Monday, March 14, 2016

Knight Of Cups Review

Terrence Malick is a filmmaker whose boldness should be rightfully heralded as a wonderful thing. His audacity to challenge conventional forms of narrative storytelling is something that should be looked upon as something truly exceptional. Here is an artist looking to challenge both himself and the art form he calls home. Malick has my undying respect as a director and I can unequivocally say I'll always be looking forward to his features.

I just hope that future efforts from this man aren't as terrible as Knight Of Cups.

The traits that have come to define Malick's most recent work (loads of landscape shots, non-linear storytelling, an overabundance of voice-overs) appear in an extreme capacity in Knight Of Cups, to the point of pure aggravation. Here is a film that is living and dying by the axiom of "style over substance", but alas, the style just isn't good enough to compensate for the glaring lack of substance. When it starts out, its lack of any true emotional substance of note is only irritating. By the end, that fatal flaw of Knight Of Cups was enough to make me want to avoid seeing another beach or dessert (two locales that figures prominently into the feature) ever again. What we have here is a movie that runs 118 minutes, spans multiple years and yet has nothing to offer besides assuring Exodus: Gods And Kings that it isn't the worst recent movie Christian Bale has starred in.

All of the montages of Christian Bale moping around barren environments (while his own inner monologue refuses to shut up) are hinged around a threadbare premise involving Bale playing a Hollywood screenwriter, named Rick, experiencing crippling depression after the death of his younger brother. To soothe his pain, he decides to fill the hole in his life with excess and women. This could be a great premise for Malick to utilize as a way to utilize his artistic trademarks, perhaps using the visually reliant method of storytelling he's grown so fond of as a way to explore the psyche of Rick through this traumatic period of his life.

Look, as a moviegoer, I don't need a film to hand me everything on a silver platter in terms of characterization. I love subtlety, I love nuance and I understand that Malick is attempting an unorthodox way of approaching this man and his life. But just because you're breaking tradition as an auteur filmmaker does not excuse your movie from having to adhere to the basic concept of good filmmaking. Instead, all of the avant-garde aspects of the production come across as the movie trying to compensate for a lackluster script with lots of unusual quirks and ticks. And even from the perspective of just examining the film's imagery, Knight Of Cups comes up woefully short.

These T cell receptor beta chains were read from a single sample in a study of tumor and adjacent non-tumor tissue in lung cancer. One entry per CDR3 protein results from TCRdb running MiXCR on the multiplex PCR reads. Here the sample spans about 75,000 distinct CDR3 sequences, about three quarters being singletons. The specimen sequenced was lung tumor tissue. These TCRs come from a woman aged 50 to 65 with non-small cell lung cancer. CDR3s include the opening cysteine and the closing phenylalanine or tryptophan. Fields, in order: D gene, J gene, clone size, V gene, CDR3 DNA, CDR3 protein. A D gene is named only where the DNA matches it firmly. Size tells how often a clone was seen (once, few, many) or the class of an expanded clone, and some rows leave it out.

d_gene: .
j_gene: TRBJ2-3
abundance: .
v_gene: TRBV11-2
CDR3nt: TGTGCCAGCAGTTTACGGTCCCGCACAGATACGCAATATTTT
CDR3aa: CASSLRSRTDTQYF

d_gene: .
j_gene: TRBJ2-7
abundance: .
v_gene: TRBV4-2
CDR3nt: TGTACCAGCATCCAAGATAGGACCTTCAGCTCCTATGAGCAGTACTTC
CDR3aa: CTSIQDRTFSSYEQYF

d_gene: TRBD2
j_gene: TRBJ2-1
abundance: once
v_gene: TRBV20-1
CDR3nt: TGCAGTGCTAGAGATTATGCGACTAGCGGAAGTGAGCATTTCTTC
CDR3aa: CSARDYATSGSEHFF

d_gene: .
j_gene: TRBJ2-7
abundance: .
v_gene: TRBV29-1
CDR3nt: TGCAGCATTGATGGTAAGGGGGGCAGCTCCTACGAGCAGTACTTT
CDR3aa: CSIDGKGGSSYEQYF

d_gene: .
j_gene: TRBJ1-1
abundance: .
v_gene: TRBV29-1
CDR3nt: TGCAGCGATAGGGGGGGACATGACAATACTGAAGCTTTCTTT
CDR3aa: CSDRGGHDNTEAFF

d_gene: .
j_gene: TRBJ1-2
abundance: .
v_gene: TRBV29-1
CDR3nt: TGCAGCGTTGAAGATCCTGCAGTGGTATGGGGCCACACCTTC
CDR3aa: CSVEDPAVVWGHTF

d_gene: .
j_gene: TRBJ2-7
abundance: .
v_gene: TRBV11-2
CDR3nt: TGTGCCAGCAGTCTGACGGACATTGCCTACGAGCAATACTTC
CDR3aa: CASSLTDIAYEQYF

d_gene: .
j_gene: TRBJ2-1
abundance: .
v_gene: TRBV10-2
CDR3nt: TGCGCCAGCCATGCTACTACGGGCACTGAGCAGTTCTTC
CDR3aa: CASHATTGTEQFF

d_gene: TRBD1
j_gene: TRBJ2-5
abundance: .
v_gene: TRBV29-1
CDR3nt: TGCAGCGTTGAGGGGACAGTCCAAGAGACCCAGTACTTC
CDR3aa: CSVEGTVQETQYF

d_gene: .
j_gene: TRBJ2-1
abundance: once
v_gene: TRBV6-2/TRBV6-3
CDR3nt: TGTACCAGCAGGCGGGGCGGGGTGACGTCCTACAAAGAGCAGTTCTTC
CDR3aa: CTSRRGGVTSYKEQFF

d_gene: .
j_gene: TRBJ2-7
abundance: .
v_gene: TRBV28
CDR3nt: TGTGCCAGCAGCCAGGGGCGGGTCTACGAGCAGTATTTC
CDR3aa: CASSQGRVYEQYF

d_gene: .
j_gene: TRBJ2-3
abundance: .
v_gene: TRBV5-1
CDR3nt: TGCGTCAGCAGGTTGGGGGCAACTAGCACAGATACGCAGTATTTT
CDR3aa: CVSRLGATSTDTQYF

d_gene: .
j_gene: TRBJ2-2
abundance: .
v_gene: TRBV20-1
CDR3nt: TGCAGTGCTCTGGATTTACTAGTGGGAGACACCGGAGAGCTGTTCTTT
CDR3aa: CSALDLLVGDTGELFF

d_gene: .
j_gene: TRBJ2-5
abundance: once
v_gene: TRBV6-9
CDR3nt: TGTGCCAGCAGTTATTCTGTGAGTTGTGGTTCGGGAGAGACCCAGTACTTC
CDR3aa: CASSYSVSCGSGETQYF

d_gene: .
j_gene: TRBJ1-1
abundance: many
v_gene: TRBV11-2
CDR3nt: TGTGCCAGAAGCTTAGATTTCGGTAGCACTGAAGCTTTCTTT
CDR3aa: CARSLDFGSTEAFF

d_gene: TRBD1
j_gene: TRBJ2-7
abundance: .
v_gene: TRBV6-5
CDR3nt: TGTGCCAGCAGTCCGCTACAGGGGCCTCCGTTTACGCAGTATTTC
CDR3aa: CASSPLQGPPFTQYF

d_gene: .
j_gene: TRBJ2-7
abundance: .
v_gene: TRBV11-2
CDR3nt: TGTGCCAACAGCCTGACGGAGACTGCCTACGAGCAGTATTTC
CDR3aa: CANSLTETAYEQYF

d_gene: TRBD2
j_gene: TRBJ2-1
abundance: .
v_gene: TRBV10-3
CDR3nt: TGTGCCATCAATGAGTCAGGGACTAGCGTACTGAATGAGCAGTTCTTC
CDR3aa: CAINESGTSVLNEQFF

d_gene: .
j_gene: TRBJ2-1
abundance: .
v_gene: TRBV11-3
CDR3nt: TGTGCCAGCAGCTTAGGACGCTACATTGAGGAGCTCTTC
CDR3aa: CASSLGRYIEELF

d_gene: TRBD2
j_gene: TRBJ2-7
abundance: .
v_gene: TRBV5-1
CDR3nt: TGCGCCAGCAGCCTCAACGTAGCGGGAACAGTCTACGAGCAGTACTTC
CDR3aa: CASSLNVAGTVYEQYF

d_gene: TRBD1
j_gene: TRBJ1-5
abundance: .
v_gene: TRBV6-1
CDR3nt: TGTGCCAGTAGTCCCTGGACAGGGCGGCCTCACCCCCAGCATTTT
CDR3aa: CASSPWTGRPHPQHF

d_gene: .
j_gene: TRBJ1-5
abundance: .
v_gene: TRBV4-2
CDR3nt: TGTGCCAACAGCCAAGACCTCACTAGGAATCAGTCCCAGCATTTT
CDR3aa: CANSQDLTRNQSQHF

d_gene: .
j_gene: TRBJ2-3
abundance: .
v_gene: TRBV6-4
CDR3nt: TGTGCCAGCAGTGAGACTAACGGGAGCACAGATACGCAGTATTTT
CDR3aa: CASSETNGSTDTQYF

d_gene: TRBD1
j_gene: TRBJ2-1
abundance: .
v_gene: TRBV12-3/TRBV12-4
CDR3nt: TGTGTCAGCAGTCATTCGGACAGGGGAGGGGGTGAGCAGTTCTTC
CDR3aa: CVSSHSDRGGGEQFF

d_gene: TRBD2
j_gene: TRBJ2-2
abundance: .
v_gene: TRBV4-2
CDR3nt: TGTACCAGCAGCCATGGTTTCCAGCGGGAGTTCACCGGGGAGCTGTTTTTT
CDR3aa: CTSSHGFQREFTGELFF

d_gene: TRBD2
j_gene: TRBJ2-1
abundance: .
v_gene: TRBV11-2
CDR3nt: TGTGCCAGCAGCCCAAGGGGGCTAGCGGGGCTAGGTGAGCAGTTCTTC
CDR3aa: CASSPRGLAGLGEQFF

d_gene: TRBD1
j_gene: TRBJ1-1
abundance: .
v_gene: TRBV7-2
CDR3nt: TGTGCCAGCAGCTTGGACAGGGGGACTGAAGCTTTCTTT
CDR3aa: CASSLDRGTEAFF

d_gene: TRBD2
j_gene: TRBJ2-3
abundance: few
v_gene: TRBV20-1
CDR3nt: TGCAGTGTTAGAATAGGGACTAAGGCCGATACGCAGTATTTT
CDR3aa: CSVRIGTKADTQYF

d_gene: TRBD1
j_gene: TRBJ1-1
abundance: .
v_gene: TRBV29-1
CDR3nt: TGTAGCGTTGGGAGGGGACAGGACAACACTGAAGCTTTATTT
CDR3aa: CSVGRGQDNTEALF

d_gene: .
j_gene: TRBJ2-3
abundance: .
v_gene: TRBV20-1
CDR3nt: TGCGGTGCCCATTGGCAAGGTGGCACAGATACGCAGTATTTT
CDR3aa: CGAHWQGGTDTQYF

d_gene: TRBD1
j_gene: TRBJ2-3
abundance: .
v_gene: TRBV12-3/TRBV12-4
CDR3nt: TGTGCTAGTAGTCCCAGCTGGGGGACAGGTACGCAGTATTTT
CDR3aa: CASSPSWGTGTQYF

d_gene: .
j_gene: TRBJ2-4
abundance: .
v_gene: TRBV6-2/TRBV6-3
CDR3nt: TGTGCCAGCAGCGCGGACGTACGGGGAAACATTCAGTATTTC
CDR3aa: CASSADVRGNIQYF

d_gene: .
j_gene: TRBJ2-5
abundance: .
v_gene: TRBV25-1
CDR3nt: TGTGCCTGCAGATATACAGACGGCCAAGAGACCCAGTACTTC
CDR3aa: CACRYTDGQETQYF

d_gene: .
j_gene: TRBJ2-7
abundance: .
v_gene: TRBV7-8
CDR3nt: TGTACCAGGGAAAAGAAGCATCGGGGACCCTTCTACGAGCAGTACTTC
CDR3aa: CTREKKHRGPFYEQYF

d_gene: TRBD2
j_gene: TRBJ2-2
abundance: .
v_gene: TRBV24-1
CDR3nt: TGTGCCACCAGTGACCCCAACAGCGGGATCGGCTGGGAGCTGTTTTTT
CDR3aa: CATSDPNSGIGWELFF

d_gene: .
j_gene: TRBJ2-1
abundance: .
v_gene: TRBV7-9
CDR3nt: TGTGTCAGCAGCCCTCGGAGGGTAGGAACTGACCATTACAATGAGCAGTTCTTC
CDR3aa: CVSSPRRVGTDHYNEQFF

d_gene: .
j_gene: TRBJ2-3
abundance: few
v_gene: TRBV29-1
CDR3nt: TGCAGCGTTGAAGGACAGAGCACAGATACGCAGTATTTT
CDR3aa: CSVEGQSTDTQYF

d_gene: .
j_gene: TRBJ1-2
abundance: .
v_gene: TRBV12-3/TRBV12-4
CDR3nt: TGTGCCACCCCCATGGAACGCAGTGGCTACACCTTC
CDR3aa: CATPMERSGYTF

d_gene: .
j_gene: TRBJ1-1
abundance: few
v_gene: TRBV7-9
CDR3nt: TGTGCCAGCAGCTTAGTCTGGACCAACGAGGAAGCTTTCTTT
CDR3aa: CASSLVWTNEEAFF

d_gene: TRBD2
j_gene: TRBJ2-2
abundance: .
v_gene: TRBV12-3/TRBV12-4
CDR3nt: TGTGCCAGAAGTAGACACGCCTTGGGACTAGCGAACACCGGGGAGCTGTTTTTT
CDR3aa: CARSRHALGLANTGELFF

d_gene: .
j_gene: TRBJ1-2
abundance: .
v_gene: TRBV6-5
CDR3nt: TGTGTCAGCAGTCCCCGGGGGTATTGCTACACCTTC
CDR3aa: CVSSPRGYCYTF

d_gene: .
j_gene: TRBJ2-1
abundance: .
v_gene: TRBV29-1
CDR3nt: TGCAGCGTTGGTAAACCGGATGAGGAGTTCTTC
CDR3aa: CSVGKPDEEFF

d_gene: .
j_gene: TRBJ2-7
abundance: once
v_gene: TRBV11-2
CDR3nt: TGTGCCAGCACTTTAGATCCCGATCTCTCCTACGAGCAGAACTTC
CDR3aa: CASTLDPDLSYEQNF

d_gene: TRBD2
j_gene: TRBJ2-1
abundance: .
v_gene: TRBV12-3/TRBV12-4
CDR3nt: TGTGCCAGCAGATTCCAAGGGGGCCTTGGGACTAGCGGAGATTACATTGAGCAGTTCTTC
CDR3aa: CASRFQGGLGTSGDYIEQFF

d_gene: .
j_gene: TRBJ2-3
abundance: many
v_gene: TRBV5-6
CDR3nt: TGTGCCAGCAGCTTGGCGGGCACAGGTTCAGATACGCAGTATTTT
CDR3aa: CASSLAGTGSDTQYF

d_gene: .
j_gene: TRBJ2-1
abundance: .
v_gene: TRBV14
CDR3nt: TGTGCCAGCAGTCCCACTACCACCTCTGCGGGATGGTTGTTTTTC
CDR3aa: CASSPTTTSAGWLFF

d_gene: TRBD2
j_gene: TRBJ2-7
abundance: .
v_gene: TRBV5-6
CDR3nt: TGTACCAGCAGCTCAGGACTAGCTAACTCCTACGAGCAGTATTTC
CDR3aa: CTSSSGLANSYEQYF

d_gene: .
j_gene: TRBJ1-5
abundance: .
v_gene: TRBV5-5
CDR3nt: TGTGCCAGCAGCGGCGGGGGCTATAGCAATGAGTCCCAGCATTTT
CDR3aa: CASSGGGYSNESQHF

Is it too much to ask for a visually abstract film to at least have noteworthy visuals? Good Lord, how I yearn for the days where the beautiful Emmanuel Lubezki imagery of The Tree Of Life could compensate for the weaker aspects of that 2011 Terrence Malick effort. All of that kind of grandeur has been replaced by shoddily shot sequences brought to life by a GoPro camera that at once induces motion sickness and incoherent shots. It's also worth noting that much of the film takes place in seedy Los Angeles areas as well as interspersed sequences set on a beach and in the dessert. Remember how Tangerine last year made the everyday environments of Los Angeles burst with personality? No such success can be found here, with all of the mundane territories that Knight Of Cups goes through being completely devoid of personality or emotional resonance. The only sequence in the entire film that has some life to it on a visual level is a Las Vegas set rave, though that's mainly thanks to an auditory factor, specifically a melancholy piece of music by composer Hanan Townshed (his score is the only redeeming aspect of the entire production in my book).

Most of the actors (especially Natalie Portman) look as lost as a fish plopped into the middle of the Sahara dessert, while the voice-over narration (which is where the majority of the dialogue comes from) becomes a joke by the time the entire ordeal concludes. Pro-tip; just because you're whispering your inane lines does not automatically give them the thematic heft of a verse penned by William Shakespeare. Even after all of those complaints (and so many others that I just can't fit into this piece, I implore readers to take away this one plea from this review: I hope others find enjoyment in Knight Of Cups. If this feature works for you or resonates on an emotional level for you personally, that's awesome. But for now, we're talking about my thoughts on this particular entry in Terrence Malick's filmography and I..., well, I didn't really care for this movie, in case you couldn't tell. Something else for readers of this piece to take away, Knight Of Cups isn't a bad movie because it's unorthodox, it's a terrible film because it refuses to utilize its unconventional techniques in the service of anything remotely interesting or emotionally involving.

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